Ever since I was taught by Carole Herman, founder of Foundation Aiding the Elderly, who helps seniors across the country, about what goes on in nursing homes to our parents and grandparents unlucky enough to wind up in a bad one—and there are far too many that are very bad—I have been concerned about the issue.
Carole is one of a group of people whose selfless work I had admired for years and when I converted to Catholicism, I discovered all of them were Catholic; which told me a lot about the Church’s teaching and the impact it has had on many people.
This article from the Chicago Tribune reveals the additional problems when nursing homes begin accepting offenders whose continued criminal activity now becomes directed against one of the most defenseless populations in our country.
“An elderly woman is raped in her room, and police arrest a 21-year-old ex-convict with acute psychiatric problems. When the victim is interviewed by investigators five days later, she shakes with fear.
“A frail man blind in one eye is slashed in the throat by a gang member, police say. About a year earlier, the same assailant allegedly had stabbed him in the face with an ice pick.
“A man in a wheelchair dies of head injuries so severe that his doctor says it looked like he was hit with a baseball bat. One of the suspects is a 24-year-old mentally ill woman with a history of drug use and prostitution.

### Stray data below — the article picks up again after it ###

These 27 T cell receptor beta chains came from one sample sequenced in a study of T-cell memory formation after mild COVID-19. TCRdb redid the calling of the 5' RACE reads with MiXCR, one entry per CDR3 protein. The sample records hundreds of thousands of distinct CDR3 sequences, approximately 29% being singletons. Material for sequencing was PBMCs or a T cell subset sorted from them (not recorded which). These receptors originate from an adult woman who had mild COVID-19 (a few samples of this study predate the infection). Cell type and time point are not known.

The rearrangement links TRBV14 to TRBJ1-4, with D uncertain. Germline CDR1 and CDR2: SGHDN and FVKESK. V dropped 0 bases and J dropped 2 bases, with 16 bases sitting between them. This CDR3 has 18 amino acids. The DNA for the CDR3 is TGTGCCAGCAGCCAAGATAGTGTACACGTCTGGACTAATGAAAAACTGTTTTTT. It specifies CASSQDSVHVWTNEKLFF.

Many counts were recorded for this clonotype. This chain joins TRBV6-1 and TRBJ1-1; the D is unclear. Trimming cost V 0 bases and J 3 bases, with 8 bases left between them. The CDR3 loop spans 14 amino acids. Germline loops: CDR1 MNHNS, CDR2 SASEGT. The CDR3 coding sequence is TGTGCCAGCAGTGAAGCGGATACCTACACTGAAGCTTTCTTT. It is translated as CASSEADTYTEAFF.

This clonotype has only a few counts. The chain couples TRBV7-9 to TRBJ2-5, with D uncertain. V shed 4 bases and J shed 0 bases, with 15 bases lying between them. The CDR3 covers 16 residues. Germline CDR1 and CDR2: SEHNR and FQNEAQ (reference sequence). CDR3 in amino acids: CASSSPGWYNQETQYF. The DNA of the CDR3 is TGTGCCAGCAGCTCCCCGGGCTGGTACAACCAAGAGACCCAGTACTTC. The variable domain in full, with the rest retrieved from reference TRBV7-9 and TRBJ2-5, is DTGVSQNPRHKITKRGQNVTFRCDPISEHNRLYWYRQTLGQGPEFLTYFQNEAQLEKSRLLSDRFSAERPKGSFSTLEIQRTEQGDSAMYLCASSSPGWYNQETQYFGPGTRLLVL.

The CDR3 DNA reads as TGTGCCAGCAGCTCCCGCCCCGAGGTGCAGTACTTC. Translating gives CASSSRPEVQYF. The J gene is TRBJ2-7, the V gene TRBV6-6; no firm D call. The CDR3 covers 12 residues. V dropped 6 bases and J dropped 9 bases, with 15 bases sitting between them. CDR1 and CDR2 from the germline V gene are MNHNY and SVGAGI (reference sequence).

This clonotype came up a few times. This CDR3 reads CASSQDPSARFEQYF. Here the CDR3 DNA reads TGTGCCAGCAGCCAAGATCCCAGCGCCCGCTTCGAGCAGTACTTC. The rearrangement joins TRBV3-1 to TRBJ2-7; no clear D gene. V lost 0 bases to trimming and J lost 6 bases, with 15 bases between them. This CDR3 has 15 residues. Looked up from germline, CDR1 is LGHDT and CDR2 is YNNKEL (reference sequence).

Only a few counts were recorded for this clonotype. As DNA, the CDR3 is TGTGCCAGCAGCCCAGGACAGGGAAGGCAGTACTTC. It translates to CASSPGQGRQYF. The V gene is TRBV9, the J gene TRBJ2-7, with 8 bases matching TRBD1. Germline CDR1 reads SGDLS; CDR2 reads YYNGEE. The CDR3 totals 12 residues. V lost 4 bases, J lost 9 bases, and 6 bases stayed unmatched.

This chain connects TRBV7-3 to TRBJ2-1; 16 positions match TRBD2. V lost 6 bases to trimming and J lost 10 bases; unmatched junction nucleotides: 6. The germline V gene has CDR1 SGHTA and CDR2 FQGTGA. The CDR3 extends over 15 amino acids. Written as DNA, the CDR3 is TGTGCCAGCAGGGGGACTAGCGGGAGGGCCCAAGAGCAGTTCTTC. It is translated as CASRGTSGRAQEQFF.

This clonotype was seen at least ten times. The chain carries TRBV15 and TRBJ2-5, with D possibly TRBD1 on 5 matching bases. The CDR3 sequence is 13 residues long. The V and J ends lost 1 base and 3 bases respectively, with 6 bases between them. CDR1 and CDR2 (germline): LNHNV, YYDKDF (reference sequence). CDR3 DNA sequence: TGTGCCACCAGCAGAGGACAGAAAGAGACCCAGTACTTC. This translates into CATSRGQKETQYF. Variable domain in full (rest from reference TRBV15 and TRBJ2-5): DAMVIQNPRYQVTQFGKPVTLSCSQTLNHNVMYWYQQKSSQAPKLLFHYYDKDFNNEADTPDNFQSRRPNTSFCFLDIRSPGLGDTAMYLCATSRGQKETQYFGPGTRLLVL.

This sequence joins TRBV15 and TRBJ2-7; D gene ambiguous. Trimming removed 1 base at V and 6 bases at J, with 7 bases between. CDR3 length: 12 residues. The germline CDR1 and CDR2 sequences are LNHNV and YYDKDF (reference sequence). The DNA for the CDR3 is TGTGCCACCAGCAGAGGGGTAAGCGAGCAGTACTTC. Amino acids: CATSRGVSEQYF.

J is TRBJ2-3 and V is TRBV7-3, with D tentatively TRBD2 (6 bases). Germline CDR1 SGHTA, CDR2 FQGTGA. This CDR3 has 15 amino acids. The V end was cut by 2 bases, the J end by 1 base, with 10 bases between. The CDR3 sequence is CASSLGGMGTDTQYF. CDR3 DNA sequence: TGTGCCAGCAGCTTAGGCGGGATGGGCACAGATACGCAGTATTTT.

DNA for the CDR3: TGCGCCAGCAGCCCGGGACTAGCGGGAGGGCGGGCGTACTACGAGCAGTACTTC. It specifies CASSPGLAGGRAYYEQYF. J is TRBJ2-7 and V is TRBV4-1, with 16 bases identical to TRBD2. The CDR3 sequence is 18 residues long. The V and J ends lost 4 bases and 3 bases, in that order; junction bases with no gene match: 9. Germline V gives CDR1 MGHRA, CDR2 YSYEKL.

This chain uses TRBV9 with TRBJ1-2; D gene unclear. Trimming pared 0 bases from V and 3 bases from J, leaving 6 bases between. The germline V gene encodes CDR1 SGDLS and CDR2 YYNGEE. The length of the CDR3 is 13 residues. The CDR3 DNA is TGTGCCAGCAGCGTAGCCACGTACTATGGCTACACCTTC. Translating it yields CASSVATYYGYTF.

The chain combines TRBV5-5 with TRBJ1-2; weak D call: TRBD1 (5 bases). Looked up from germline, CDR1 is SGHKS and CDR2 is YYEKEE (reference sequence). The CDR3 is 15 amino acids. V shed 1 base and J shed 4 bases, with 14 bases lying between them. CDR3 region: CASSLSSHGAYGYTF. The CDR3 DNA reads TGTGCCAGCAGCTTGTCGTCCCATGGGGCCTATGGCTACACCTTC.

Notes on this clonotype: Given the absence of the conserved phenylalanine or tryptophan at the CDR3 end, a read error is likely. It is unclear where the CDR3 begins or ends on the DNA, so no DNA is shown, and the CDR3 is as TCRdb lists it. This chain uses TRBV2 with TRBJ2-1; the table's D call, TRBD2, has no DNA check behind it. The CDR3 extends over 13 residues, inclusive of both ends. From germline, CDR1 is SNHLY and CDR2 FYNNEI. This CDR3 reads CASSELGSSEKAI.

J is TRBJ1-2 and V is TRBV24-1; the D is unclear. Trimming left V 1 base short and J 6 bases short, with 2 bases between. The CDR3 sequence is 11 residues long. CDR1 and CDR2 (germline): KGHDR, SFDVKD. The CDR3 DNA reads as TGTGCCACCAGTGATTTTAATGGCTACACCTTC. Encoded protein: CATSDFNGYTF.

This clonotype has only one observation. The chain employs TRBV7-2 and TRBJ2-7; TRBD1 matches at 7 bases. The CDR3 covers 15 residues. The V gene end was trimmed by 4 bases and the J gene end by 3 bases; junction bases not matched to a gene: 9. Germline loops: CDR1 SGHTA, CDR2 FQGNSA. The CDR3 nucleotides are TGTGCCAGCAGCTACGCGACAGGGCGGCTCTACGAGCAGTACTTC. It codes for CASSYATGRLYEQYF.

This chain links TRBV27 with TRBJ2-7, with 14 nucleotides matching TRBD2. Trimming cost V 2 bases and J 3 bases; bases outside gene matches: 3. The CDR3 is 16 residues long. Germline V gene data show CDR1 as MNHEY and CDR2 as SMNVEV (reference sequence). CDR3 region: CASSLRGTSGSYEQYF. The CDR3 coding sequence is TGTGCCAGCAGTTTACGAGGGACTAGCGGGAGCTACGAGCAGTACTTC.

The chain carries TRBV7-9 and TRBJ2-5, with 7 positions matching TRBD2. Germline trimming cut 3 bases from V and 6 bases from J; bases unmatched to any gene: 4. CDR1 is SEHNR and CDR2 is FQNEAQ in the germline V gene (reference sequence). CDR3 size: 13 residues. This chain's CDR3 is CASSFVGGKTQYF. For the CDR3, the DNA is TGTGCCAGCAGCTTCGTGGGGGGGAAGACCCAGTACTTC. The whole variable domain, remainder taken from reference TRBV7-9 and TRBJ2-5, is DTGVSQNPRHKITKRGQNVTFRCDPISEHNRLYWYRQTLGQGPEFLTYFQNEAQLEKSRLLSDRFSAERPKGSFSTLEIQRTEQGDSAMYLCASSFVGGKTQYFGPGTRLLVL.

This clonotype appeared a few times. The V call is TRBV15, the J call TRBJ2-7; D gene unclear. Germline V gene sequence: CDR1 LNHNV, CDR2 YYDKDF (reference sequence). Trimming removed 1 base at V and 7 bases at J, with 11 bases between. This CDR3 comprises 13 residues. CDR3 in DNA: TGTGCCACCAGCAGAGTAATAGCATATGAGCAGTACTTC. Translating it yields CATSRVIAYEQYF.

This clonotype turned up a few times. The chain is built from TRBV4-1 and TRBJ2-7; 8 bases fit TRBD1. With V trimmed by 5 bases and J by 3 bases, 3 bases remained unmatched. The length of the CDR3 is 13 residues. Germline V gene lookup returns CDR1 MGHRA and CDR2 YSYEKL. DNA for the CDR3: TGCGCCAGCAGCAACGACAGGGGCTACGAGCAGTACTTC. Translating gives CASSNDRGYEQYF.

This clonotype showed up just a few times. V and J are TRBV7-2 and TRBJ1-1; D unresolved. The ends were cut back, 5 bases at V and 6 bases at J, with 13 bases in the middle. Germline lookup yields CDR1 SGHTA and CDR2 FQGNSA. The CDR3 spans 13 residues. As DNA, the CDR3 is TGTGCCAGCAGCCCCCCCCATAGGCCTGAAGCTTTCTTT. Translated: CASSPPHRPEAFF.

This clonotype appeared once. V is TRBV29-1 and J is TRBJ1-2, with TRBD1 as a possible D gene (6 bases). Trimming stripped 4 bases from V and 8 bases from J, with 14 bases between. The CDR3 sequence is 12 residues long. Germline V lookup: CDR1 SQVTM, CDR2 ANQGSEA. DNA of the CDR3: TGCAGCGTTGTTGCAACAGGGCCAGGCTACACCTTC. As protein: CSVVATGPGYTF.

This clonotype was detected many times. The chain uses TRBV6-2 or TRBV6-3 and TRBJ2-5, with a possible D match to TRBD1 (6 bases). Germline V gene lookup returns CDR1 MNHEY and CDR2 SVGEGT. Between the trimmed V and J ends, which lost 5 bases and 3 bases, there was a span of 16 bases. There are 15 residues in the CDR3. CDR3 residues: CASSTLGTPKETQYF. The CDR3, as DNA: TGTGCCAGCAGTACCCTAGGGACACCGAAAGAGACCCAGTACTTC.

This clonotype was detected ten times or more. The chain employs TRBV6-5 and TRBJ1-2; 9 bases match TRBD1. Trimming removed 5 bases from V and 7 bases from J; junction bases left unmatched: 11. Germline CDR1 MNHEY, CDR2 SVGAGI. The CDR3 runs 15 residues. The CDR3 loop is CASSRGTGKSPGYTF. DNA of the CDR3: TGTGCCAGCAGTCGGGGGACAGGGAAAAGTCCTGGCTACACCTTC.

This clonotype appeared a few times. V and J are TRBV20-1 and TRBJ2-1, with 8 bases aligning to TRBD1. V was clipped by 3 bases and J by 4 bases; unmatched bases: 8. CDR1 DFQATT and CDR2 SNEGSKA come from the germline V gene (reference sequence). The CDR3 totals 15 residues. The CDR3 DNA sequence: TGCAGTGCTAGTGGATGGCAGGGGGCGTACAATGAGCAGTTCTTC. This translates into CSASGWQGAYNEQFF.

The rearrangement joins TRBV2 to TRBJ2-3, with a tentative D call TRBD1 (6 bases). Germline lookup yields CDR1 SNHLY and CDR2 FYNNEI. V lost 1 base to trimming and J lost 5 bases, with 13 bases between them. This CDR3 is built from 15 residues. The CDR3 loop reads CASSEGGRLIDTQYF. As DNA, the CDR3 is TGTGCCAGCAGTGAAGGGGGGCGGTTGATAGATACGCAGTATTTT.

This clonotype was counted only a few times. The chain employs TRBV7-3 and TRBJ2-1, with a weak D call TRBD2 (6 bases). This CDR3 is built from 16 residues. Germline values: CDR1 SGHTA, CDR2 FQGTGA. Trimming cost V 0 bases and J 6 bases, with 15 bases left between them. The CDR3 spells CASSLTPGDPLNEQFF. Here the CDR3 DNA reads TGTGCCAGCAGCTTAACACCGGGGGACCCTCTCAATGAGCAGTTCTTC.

“These incidents didn’t happen on a street corner, in an alley or inside a drug house.
“They all took place inside Illinois nursing homes in the last 17 months, highlighting a new, volatile environment in some facilities where the elderly and sick expect a measure of care and peace.
“More than any other state, Illinois relies heavily on nursing homes to house mentally ill patients, including those who have committed crimes. But a Tribune investigation found that government, law enforcement and the industry have failed to adequately manage the resulting influx of younger residents who shuttle into nursing facilities from jail cells, shelters and psychiatric wards.
“Mentally ill patients now constitute more than 15 percent of the state’s total nursing home population of 92,225, government records show, and the number of residents convicted of serious felonies has increased to 3,000. Among them are 82 convicted murderers, 179 sex offenders and 185 armed robbers.
“Yet the state’s background checks on new residents are riddled with errors and omissions that understate their criminal records, the Tribune found, and homes with the most felons are among those with the lowest nursing staff levels.
“Meanwhile, state authorities don’t track assaults and other crimes in nursing homes, making it difficult to uncover patterns and address the problems caused by unstable individuals.”